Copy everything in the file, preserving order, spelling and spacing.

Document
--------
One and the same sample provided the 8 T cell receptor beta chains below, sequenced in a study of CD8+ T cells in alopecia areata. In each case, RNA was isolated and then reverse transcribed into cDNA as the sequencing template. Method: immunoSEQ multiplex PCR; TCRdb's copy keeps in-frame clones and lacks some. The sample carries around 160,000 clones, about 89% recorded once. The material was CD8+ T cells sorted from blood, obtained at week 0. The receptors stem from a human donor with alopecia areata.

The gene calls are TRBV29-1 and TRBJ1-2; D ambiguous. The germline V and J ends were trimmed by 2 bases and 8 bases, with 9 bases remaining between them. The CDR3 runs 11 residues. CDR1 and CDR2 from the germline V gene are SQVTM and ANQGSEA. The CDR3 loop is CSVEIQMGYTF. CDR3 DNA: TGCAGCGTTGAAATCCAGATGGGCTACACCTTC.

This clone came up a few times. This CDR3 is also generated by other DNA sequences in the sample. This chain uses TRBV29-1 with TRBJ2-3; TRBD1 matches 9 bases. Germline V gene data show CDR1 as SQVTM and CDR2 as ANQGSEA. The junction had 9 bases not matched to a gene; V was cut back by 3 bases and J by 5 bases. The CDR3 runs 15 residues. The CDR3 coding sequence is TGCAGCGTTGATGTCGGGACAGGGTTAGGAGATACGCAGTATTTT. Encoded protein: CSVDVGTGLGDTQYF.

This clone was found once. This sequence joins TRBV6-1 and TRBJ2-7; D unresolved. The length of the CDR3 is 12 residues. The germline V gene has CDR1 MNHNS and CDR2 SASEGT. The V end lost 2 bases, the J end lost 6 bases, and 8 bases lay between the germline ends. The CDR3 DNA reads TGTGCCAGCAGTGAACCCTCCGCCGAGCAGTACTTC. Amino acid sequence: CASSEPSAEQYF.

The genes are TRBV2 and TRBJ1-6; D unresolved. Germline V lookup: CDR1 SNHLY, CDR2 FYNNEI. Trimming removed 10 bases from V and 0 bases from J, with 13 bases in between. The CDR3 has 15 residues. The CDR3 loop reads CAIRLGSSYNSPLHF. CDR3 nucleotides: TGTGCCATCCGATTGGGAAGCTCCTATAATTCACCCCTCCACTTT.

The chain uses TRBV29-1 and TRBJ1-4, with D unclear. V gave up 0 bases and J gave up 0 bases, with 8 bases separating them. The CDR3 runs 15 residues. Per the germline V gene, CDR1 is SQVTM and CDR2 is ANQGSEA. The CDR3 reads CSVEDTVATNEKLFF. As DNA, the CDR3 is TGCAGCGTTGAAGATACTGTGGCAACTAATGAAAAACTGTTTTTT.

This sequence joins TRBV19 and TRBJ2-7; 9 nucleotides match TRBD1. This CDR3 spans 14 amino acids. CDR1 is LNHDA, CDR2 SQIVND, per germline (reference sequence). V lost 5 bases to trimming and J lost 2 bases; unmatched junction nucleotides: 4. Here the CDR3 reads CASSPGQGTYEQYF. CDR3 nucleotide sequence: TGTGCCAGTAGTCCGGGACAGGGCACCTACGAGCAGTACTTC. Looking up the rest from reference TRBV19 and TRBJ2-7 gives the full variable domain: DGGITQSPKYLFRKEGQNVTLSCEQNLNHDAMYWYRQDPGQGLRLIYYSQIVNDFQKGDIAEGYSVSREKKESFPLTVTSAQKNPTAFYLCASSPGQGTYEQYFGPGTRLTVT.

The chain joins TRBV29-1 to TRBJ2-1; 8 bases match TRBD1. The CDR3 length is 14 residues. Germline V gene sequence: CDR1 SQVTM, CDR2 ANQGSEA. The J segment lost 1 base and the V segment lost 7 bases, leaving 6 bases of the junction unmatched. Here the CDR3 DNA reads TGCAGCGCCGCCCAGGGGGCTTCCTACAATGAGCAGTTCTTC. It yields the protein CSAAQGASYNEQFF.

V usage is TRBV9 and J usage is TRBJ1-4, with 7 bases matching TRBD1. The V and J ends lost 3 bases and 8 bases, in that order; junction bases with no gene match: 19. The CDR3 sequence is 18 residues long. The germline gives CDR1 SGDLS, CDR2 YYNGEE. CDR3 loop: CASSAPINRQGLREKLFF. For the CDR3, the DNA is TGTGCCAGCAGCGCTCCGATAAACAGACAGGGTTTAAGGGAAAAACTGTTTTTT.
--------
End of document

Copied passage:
One and the same sample provided the 8 T cell receptor beta chains below, sequenced in a study of CD8+ T cells in alopecia areata. In each case, RNA was isolated and then reverse transcribed into cDNA as the sequencing template. Method: immunoSEQ multiplex PCR; TCRdb's copy keeps in-frame clones and lacks some. The sample carries around 160,000 clones, about 89% recorded once. The material was CD8+ T cells sorted from blood, obtained at week 0. The receptors stem from a human donor with alopecia areata.

The gene calls are TRBV29-1 and TRBJ1-2; D ambiguous. The germline V and J ends were trimmed by 2 bases and 8 bases, with 9 bases remaining between them. The CDR3 runs 11 residues. CDR1 and CDR2 from the germline V gene are SQVTM and ANQGSEA. The CDR3 loop is CSVEIQMGYTF. CDR3 DNA: TGCAGCGTTGAAATCCAGATGGGCTACACCTTC.

This clone came up a few times. This CDR3 is also generated by other DNA sequences in the sample. This chain uses TRBV29-1 with TRBJ2-3; TRBD1 matches 9 bases. Germline V gene data show CDR1 as SQVTM and CDR2 as ANQGSEA. The junction had 9 bases not matched to a gene; V was cut back by 3 bases and J by 5 bases. The CDR3 runs 15 residues. The CDR3 coding sequence is TGCAGCGTTGATGTCGGGACAGGGTTAGGAGATACGCAGTATTTT. Encoded protein: CSVDVGTGLGDTQYF.

This clone was found once. This sequence joins TRBV6-1 and TRBJ2-7; D unresolved. The length of the CDR3 is 12 residues. The germline V gene has CDR1 MNHNS and CDR2 SASEGT. The V end lost 2 bases, the J end lost 6 bases, and 8 bases lay between the germline ends. The CDR3 DNA reads TGTGCCAGCAGTGAACCCTCCGCCGAGCAGTACTTC. Amino acid sequence: CASSEPSAEQYF.

The genes are TRBV2 and TRBJ1-6; D unresolved. Germline V lookup: CDR1 SNHLY, CDR2 FYNNEI. Trimming removed 10 bases from V and 0 bases from J, with 13 bases in between. The CDR3 has 15 residues. The CDR3 loop reads CAIRLGSSYNSPLHF. CDR3 nucleotides: TGTGCCATCCGATTGGGAAGCTCCTATAATTCACCCCTCCACTTT.

The chain uses TRBV29-1 and TRBJ1-4, with D unclear. V gave up 0 bases and J gave up 0 bases, with 8 bases separating them. The CDR3 runs 15 residues. Per the germline V gene, CDR1 is SQVTM and CDR2 is ANQGSEA. The CDR3 reads CSVEDTVATNEKLFF. As DNA, the CDR3 is TGCAGCGTTGAAGATACTGTGGCAACTAATGAAAAACTGTTTTTT.

This sequence joins TRBV19 and TRBJ2-7; 9 nucleotides match TRBD1. This CDR3 spans 14 amino acids. CDR1 is LNHDA, CDR2 SQIVND, per germline (reference sequence). V lost 5 bases to trimming and J lost 2 bases; unmatched junction nucleotides: 4. Here the CDR3 reads CASSPGQGTYEQYF. CDR3 nucleotide sequence: TGTGCCAGTAGTCCGGGACAGGGCACCTACGAGCAGTACTTC. Looking up the rest from reference TRBV19 and TRBJ2-7 gives the full variable domain: DGGITQSPKYLFRKEGQNVTLSCEQNLNHDAMYWYRQDPGQGLRLIYYSQIVNDFQKGDIAEGYSVSREKKESFPLTVTSAQKNPTAFYLCASSPGQGTYEQYFGPGTRLTVT.

The chain joins TRBV29-1 to TRBJ2-1; 8 bases match TRBD1. The CDR3 length is 14 residues. Germline V gene sequence: CDR1 SQVTM, CDR2 ANQGSEA. The J segment lost 1 base and the V segment lost 7 bases, leaving 6 bases of the junction unmatched. Here the CDR3 DNA reads TGCAGCGCCGCCCAGGGGGCTTCCTACAATGAGCAGTTCTTC. It yields the protein CSAAQGASYNEQFF.

V usage is TRBV9 and J usage is TRBJ1-4, with 7 bases matching TRBD1. The V and J ends lost 3 bases and 8 bases, in that order; junction bases with no gene match: 19. The CDR3 sequence is 18 residues long. The germline gives CDR1 SGDLS, CDR2 YYNGEE. CDR3 loop: CASSAPINRQGLREKLFF. For the CDR3, the DNA is TGTGCCAGCAGCGCTCCGATAAACAGACAGGGTTTAAGGGAAAAACTGTTTTTT.